Family and Children's Services
Services à la famille et à l'enfance

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Family and Children’s Services publishes annual Performance Indicator data

Published by John Suart on Apr 08, 2016
Performance Indicators

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Like all CAS’s in Ontario, we’re committed to accountability and to continually improving our services through the use of data and analysis. As part of that commitment, we’re pleased to present our Performance Indicators for 2016.  These five measurements are a tool to help child welfare in Ontario strive for better outcomes for the children and families they serve. Performance indicators will inform the practices, protocols and procedures as well as help influence management decision-making related to program development, budgeting and planning. 

To date there have been 26 provincial performance indicators approved by the Ministry of Children and Youth Services. At this stage, five indicators are being reported: 
1. The recurrence of child protection concerns in a family after an investigation
2. The recurrence of child protection concerns in a family after ongoing protection services were provided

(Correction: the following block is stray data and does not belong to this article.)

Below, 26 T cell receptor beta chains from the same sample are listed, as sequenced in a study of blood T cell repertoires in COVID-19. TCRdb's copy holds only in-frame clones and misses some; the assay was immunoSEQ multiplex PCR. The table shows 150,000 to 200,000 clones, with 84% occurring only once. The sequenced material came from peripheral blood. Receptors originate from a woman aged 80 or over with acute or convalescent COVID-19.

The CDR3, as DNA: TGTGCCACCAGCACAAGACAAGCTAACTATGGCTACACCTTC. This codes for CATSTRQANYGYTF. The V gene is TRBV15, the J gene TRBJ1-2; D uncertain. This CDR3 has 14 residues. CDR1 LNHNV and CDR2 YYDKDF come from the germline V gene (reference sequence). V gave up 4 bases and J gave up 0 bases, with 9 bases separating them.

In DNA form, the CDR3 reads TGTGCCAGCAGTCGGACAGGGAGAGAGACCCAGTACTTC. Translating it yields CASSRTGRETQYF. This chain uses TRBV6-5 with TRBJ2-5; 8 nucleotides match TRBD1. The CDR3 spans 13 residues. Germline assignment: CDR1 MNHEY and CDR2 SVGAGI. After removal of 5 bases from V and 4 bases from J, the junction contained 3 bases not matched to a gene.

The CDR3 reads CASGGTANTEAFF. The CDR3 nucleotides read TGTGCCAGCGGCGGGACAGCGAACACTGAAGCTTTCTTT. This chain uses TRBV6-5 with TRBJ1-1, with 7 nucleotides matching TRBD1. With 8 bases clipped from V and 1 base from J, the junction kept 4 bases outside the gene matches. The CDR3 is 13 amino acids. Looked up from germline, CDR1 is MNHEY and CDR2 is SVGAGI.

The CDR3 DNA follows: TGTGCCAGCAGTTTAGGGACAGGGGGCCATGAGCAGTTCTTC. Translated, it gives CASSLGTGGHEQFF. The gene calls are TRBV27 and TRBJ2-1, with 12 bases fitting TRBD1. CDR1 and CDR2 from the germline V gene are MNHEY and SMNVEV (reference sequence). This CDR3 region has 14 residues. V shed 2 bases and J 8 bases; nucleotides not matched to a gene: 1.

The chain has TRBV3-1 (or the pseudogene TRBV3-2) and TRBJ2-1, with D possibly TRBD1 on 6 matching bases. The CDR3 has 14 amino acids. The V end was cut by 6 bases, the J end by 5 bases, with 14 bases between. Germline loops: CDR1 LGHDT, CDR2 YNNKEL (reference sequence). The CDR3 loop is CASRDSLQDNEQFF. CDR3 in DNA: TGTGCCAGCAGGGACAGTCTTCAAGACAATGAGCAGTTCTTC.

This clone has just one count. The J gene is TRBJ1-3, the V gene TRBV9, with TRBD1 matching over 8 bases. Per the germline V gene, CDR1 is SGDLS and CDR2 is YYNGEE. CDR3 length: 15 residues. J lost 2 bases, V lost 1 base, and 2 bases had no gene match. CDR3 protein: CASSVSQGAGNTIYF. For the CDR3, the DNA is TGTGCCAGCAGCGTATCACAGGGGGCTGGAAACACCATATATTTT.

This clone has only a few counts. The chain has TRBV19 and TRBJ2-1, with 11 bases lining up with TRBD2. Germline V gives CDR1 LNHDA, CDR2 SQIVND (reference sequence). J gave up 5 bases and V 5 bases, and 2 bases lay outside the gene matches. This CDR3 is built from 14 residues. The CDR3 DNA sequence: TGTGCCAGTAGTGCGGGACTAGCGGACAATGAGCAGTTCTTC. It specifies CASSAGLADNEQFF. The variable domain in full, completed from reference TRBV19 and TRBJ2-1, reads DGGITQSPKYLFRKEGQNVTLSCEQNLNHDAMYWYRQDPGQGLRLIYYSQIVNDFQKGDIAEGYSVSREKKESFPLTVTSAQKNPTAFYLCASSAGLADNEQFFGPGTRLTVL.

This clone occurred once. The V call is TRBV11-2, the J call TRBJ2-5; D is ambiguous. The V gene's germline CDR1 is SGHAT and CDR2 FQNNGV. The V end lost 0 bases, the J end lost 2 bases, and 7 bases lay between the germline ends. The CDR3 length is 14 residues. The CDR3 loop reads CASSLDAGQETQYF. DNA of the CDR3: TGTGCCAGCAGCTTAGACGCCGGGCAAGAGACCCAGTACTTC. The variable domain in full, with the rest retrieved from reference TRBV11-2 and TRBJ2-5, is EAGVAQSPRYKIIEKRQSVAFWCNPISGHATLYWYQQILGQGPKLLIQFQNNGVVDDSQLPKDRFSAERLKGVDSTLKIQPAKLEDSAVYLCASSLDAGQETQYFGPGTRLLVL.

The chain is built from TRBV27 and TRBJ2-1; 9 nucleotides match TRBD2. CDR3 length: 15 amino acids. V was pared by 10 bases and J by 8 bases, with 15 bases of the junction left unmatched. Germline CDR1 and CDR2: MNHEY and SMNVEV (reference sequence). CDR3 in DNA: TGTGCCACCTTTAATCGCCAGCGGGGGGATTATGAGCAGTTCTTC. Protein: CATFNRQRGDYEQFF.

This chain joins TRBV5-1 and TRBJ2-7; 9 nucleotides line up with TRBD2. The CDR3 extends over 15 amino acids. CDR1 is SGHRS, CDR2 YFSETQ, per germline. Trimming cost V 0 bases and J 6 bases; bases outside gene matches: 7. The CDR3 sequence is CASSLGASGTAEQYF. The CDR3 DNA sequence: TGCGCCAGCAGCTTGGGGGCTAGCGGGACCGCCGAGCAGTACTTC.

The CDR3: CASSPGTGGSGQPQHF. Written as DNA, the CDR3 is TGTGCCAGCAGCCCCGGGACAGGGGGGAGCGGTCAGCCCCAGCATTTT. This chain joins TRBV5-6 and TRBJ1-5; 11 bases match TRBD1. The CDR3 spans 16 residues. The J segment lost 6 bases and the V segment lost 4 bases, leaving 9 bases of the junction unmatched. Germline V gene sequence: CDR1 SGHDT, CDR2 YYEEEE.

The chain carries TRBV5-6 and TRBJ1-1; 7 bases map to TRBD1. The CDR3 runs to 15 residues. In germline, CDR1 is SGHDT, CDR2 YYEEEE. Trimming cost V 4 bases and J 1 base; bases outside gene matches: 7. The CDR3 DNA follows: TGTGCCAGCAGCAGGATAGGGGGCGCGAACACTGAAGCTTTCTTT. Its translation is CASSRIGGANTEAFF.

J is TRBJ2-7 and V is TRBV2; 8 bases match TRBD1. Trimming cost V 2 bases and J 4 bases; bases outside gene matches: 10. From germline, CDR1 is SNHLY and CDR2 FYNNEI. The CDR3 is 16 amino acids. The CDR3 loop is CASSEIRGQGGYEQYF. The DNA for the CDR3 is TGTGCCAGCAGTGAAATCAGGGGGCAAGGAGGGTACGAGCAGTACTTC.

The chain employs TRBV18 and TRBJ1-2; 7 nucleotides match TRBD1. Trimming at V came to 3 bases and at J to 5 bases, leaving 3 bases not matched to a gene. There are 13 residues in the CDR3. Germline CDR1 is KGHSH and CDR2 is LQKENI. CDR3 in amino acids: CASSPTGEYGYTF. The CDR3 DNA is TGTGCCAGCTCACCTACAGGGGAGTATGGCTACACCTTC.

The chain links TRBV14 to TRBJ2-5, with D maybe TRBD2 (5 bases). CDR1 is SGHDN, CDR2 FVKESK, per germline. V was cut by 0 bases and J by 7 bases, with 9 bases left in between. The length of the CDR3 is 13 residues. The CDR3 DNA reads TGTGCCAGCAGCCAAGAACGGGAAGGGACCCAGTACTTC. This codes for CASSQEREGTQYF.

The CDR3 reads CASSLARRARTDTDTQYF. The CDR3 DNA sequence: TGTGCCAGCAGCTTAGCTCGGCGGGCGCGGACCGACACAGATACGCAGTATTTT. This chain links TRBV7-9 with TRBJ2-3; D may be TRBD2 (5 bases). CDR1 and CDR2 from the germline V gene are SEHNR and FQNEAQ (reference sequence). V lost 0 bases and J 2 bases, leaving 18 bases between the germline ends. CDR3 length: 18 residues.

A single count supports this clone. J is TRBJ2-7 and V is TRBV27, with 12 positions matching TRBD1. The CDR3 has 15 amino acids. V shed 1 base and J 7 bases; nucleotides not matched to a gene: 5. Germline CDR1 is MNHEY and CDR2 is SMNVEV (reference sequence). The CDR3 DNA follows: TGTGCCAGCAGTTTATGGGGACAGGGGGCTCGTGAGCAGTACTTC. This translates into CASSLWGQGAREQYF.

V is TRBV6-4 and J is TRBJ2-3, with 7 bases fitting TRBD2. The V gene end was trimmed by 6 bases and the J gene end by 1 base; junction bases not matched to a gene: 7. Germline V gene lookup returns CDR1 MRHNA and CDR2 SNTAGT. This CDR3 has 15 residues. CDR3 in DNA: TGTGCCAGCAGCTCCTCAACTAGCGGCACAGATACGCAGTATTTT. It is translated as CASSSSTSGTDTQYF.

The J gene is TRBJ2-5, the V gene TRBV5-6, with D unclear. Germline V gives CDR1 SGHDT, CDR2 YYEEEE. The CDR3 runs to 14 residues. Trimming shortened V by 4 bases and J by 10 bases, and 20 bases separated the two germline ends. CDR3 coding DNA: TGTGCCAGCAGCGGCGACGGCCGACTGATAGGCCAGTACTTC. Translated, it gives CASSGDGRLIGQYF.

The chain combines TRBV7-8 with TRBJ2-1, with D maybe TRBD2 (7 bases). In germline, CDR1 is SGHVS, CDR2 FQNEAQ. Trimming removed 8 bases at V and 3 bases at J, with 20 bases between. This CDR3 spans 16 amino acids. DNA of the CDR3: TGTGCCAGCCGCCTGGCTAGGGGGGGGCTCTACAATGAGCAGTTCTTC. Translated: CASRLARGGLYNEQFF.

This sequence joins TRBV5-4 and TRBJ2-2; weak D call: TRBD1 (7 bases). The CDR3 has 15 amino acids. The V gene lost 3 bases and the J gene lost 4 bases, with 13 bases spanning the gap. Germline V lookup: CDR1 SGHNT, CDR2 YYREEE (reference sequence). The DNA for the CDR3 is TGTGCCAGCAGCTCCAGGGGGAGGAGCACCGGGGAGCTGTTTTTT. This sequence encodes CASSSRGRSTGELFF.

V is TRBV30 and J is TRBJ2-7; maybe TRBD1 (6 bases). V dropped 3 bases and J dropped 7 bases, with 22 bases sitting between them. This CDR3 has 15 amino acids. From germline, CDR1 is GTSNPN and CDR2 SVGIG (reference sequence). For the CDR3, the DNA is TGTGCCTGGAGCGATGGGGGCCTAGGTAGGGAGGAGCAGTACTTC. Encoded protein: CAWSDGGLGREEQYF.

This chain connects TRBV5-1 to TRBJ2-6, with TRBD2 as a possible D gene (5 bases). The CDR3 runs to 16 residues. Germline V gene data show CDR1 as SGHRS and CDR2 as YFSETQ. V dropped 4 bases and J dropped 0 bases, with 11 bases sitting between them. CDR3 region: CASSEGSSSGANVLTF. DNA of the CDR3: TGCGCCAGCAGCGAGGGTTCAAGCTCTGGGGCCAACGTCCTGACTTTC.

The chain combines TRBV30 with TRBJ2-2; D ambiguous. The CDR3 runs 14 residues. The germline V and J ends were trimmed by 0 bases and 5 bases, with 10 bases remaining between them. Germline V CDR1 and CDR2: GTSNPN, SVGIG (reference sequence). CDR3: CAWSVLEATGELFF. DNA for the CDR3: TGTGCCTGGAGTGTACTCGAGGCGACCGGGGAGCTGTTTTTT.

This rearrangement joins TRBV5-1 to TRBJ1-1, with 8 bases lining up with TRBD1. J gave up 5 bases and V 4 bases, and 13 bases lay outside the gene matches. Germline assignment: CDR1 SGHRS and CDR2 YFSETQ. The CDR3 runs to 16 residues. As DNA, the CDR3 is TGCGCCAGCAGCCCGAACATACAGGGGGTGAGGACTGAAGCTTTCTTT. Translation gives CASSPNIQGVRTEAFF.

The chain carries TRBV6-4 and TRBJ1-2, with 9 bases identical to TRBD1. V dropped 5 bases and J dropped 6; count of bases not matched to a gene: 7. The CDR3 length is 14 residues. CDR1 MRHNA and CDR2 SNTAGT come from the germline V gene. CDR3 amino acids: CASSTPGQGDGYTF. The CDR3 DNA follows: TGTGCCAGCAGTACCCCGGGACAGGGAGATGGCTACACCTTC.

3. The days of care by placement type
4. The time to permanency
5. The quality of the caregiver-youth relationship

Background
In 2009, the Ontario Minister of Children and Youth Services established the Commission to Promote Sustainable Child Welfare. One of the commission’s strategies was to identify principles and concepts to “implement a new approach to accountability and system management.” Performance indicators were one of the mechanisms put forward by the commission to measure service performance in the outcomes of safety, permanency, and well-being of children, youth, and families on a provincial level.

The child welfare sector has lead the work of the Performance Indicator Project which began in April 2013. 

Moving forward
Establishing a performance measurement and management systems takes years of development and requires the investment by every stakeholder involved including leadership commitment, active involvement, capacity building, communication and resources. This investment needs to be directed at the vital work of Children’s Aid Societies, to provide additional understanding of the sector and individual agency’s strengths and where to focus continuous improvement strategies.